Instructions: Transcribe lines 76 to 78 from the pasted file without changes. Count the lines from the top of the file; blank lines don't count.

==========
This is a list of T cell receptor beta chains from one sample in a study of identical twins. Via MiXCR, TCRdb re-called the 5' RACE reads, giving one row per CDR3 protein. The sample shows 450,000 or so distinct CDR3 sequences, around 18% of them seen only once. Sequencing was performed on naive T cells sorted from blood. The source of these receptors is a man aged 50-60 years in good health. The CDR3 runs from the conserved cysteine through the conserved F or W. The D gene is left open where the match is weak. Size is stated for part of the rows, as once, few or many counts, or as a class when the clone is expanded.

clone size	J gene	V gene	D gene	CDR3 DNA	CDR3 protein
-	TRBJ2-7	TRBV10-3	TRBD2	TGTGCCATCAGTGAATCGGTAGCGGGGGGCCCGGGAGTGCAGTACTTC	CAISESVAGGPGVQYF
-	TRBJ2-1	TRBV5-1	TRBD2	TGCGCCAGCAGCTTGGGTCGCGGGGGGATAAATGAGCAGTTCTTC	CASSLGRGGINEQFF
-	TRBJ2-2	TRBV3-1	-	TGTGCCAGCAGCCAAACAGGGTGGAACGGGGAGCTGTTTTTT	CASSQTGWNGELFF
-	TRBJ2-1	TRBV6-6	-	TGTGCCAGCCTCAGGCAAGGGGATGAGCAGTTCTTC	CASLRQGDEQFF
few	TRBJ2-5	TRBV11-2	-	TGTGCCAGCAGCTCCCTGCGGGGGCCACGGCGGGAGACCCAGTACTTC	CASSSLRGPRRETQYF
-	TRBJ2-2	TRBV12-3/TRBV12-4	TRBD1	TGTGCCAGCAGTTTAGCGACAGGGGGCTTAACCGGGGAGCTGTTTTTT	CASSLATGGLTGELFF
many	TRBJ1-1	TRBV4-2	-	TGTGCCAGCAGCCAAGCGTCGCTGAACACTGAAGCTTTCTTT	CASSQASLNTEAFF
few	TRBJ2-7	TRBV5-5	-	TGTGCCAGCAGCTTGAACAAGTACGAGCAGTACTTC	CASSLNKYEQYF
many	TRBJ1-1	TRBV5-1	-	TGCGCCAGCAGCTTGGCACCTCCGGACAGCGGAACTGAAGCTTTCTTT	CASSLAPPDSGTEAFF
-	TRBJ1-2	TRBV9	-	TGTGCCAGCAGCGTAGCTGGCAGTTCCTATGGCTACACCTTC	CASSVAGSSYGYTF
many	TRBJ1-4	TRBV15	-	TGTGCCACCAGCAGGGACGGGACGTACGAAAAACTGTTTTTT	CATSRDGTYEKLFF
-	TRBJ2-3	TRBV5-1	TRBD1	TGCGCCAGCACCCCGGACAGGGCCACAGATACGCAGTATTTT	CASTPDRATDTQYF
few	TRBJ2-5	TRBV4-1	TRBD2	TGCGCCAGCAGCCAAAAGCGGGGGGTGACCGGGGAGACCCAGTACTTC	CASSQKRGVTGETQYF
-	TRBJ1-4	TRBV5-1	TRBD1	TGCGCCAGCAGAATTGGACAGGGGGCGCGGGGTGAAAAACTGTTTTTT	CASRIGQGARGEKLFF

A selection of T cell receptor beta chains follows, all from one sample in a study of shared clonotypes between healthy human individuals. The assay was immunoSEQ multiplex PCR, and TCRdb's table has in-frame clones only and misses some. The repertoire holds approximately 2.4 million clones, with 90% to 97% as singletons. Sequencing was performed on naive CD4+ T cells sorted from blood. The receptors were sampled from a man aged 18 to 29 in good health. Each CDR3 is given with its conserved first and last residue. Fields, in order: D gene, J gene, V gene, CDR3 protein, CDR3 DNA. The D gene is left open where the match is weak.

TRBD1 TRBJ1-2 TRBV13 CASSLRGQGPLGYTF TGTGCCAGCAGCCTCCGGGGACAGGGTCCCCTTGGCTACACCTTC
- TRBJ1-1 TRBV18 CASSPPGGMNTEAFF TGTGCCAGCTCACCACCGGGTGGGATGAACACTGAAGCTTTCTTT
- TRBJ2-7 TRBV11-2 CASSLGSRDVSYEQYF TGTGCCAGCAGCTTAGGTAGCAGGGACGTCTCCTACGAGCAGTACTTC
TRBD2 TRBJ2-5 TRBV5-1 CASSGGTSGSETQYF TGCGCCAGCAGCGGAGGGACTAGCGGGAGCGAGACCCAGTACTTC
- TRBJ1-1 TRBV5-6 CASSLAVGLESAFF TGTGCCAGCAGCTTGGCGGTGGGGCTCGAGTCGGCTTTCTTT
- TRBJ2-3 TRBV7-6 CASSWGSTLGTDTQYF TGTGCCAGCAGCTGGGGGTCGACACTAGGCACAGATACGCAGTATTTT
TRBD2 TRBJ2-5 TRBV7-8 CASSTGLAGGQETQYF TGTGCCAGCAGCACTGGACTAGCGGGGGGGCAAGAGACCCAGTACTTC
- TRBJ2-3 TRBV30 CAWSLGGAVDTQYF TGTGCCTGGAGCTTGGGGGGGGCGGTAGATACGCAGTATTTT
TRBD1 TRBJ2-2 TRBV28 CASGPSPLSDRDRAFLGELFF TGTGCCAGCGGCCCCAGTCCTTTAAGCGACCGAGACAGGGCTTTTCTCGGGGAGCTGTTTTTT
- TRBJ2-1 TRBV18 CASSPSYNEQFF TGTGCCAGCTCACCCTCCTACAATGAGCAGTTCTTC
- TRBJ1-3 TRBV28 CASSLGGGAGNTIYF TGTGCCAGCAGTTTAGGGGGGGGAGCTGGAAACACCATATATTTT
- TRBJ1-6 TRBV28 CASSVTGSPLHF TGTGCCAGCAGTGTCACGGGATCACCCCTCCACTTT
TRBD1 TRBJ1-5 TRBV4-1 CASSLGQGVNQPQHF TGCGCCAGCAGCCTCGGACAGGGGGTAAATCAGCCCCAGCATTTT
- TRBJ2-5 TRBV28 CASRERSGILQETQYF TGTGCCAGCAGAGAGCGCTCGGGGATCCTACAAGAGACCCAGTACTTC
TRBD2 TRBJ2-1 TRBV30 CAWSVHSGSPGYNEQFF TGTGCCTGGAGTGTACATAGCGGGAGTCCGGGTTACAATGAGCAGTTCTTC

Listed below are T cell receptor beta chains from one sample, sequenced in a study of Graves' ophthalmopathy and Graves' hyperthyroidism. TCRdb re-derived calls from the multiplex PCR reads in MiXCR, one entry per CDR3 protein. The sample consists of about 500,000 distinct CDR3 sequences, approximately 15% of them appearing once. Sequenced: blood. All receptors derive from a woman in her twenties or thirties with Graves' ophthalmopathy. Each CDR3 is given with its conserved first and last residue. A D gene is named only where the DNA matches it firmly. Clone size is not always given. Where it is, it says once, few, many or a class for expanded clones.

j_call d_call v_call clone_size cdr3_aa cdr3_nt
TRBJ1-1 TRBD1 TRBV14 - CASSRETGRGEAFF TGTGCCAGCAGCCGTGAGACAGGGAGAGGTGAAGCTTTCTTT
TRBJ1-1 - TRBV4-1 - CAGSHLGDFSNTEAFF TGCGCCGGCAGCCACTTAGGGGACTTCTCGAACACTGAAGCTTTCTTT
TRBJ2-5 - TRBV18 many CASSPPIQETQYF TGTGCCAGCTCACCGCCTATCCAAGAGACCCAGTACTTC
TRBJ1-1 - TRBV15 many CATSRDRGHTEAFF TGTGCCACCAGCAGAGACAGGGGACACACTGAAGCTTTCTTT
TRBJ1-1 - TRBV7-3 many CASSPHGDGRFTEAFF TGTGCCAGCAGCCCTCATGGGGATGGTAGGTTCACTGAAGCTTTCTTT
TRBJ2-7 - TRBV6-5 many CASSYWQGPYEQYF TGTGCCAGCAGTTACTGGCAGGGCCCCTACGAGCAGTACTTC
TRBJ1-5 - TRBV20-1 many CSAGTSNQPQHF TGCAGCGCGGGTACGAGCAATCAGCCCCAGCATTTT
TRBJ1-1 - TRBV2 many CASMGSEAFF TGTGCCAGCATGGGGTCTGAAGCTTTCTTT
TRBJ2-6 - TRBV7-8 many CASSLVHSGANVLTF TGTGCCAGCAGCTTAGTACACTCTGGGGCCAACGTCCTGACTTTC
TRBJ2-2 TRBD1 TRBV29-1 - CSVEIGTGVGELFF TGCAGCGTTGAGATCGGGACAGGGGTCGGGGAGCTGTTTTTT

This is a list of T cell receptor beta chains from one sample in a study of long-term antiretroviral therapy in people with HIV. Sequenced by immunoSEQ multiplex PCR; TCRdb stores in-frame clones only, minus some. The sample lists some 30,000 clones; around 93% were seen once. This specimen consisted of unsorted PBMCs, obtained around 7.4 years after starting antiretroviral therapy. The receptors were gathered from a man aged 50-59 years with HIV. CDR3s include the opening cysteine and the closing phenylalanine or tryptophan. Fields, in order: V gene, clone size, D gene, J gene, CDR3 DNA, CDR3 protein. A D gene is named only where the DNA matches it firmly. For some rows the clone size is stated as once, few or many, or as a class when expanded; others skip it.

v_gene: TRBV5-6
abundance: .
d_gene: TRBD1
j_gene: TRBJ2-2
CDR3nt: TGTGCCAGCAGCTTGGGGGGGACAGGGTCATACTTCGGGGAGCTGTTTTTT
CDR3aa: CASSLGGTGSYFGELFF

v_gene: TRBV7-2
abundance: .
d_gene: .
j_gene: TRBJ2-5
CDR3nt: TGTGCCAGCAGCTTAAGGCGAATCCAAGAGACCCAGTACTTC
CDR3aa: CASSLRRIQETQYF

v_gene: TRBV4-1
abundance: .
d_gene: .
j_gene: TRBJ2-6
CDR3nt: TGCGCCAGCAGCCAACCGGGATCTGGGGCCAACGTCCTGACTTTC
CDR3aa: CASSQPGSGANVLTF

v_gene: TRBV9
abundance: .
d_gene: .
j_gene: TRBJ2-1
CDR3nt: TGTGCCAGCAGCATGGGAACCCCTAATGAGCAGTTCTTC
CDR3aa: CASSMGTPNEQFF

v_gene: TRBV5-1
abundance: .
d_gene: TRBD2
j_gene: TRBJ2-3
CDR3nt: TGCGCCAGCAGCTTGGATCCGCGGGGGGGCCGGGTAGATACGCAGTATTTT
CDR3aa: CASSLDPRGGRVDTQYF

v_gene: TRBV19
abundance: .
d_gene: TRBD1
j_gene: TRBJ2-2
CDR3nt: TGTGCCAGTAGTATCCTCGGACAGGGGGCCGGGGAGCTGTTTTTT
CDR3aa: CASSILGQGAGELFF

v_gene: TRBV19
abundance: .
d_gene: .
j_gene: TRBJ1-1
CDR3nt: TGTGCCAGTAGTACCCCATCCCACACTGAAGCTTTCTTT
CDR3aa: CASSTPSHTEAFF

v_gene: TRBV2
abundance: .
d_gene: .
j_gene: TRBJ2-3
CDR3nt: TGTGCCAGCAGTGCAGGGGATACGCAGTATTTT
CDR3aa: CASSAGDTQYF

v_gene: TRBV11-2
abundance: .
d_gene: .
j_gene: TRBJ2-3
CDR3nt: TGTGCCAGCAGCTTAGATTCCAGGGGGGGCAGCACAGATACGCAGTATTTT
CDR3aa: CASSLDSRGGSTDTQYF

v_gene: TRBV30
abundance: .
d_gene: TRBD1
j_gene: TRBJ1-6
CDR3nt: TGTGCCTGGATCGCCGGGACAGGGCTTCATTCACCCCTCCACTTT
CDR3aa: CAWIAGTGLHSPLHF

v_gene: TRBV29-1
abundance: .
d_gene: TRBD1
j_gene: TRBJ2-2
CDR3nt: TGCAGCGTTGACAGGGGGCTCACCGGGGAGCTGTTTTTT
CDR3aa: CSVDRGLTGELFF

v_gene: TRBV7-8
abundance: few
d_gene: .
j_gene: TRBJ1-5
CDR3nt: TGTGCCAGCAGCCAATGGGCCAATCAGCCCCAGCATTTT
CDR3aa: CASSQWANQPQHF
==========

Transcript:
v_gene: TRBV19
abundance: .
d_gene: TRBD1